Little Bodies in Motion
Six months is only just a week away, but still my daughter just isn’t into rolling.
Photograph by Shannon Gallagher
I think it was at Coraline’s two-month baby visit that her doctor mentioned she’d start rolling over around four months. By three months she seemed determined to make it happen. But then she just stopped. Four months came and went, and five months, too. Six months is only just a week away, but still my daughter just isn’t into rolling. I must admit, I’ve had my moments of concerned panic. It’s hard not to when everything is presented as such as schedule: “Baby will do X around this time, and Y around this time. They’ll eat this much at this time, and sleep this much at that time.” And since no one’s baby does it all by the book, I’ve decided it’s all a bunch of hooey. Babies do things in their own time. Save yourself the added stress.
Though physical milestones may be met on their own timeline, they do have a natural developmental progression, at least as nature intended. And as we’re all about the natural way here at Mama Greenest, I thought I’d share a little about what I’ve learned in the way of physical development and ways you can help usher baby through those milestones — when they’re ready to meet them.
Tummy Time While placing babies to sleep on their backs has reportedly helped decrease the incidence of SIDS (Sudden Infant Death Syndrome) by almost 50 percent, it has also been postulated as the reason why babies are crawling later, if at all. Spending time on their tummy is important for several reasons:
- It helps create tone on the front-side of the internal organs.
- It gives baby the opportunity to work their neck and upper body muscles as they begin pushing into their hands and lifting their head to look around.
- It offers them a chance to puzzle out locomotion (ie. crawling) from the appropriate position.
Most doctors and movement specialists recommend baby spend some time on their tummy every day, for as long as they’ll tolerate.
It’s worth noting that baby-wearing can provide a lot of the same physical benefits as tummy time. The upright position in the carrier will facilitate development of baby’s neck strength and gives them a chance to push with their arms against your chest as they crane around for a better view. It does not, however, provide opportunities for locomotion, so make sure baby is still spending time on the floor everyday, especially as they get older.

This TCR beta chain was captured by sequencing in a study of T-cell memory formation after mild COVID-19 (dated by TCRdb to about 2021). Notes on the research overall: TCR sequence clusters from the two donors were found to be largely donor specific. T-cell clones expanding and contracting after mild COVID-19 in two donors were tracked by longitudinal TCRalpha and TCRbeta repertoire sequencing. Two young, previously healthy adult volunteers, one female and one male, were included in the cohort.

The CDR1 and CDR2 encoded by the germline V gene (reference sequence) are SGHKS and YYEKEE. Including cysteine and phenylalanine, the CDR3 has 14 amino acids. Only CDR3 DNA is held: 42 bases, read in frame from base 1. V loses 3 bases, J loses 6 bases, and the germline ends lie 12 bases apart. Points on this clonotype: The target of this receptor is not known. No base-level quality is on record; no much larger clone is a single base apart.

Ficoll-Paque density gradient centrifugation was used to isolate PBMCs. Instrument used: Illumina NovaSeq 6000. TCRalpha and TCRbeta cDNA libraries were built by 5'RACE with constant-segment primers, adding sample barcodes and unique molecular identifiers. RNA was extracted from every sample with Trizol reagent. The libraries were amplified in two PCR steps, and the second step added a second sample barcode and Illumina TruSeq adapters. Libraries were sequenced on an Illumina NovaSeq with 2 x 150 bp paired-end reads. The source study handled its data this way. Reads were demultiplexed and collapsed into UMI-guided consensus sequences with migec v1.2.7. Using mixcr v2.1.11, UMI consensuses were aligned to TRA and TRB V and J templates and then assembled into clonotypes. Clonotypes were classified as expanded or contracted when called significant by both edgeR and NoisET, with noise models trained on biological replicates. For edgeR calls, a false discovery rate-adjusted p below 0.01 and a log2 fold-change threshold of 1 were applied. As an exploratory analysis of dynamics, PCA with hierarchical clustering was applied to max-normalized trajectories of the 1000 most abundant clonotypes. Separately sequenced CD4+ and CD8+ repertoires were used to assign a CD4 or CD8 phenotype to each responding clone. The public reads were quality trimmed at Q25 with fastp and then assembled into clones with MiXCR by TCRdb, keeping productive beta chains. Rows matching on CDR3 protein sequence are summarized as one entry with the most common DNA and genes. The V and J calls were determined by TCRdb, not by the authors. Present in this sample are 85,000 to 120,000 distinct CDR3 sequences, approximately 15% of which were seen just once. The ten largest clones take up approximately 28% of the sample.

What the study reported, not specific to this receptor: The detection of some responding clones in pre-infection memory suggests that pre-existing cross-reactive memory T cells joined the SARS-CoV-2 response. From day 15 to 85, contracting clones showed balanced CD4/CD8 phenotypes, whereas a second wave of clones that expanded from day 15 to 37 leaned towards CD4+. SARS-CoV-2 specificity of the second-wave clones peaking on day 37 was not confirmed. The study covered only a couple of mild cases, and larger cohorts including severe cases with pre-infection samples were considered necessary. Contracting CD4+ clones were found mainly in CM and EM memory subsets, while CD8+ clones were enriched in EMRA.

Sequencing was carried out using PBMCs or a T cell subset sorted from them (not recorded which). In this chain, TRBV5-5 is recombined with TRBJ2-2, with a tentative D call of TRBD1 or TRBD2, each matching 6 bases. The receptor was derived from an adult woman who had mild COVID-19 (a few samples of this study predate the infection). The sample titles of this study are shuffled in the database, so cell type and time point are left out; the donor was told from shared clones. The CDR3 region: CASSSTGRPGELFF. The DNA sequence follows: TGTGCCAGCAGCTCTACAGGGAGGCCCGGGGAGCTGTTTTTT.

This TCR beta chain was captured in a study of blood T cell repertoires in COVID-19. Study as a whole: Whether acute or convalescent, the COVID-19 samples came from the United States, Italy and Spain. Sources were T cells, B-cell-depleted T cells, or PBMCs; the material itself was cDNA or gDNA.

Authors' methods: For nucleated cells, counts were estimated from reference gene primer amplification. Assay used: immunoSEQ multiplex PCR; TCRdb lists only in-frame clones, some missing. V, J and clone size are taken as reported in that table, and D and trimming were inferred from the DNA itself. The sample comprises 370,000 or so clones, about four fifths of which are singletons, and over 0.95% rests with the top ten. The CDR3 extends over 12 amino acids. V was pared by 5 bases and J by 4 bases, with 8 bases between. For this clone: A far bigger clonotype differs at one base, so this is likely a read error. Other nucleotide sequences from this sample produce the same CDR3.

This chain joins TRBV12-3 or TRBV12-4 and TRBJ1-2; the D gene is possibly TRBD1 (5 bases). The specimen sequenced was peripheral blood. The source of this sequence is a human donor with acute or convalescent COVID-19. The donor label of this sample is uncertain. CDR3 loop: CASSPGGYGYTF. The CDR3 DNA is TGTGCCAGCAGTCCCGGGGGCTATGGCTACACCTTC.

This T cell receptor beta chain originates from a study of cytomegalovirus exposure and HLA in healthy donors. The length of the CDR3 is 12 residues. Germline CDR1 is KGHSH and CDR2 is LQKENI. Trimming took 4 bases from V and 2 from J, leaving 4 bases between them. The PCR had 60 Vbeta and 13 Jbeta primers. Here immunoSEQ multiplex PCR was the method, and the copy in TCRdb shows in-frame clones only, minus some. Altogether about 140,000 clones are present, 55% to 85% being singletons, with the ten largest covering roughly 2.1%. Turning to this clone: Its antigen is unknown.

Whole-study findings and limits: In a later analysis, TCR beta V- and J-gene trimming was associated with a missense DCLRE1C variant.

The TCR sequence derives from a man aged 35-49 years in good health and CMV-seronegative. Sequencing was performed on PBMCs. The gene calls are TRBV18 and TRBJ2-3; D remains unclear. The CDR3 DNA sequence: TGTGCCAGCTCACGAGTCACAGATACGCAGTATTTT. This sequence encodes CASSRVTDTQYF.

Give them some incentive Most experienced parents will tell you that it was a special something that got their baby to get up and go. One friend’s daughter took her first steps towards a TV that was broadcasting a Tina Turner concert. When baby is lying on their back surround them with toys to help get them looking in all directions. Rolling is usually initiated by a head turn that takes the shoulders that takes the ribcage that takes the pelvis…you get the idea. By encouraging baby to look in multiple directions, you’re providing windows of opportunity for new movement and muscle patterning.
Get down to their level When baby is playing on the floor, try getting down and mirroring their position. If they’re lying on their tummy, propped up on their forearms, do the same. This allows you to see the world from their limited perspective and may reveal some ways to inspire movement. And don’t be afraid to help them with your hands: If baby is pushing on their arms and trying to rock their pelvis back over their knees, hook your fingers underneath their hips and gently help them. If they are trying to roll over, you can help by gently cueing their head to rotate or guiding their shoulders or hips. By giving them the feeling, you are helping to make the neuromuscular connections they need.
Avoid overusing walkers, exersaucers, and jumpers Though baby may think they’re fun, and they may buy you a few free minutes, these pieces of equipment can actually undermine proper muscle development and gait. Walkers are even illegal in Canada for this reason. If you’ve ever seen a baby “walk” in a walker, you’ve probably noticed they are not actually fully upright and are mostly using their toes to propel themselves forward, not the heel to toe motion that is used for proper gait. This is creating a pattern, and once these babies are walking unassisted they will likely be doing so on their toes. Jumpers — in which baby pushes off their toes to bounce up and down — can encourage the same dysfunction. The healthiest seated position is one where the baby’s full tush and upper legs are supported, and practice walking should be saved for when baby is “cruising” (pulling themselves up using furniture to support them as they take steps).
Don’t compare your baby with the baby next door! This is hard to do but better for your sanity. Babies hit milestones in their own time, and prioritize things differently. Coraline was sitting up unassisted by four and a half months, but still has not rolled over. My friend’s daughter was rolling all over by three months, but at over six months is still not sitting up. If you’re concerned that your baby may be missing too many milestones, or is showing signs of impaired movement or physical distress, talk to your doctor.
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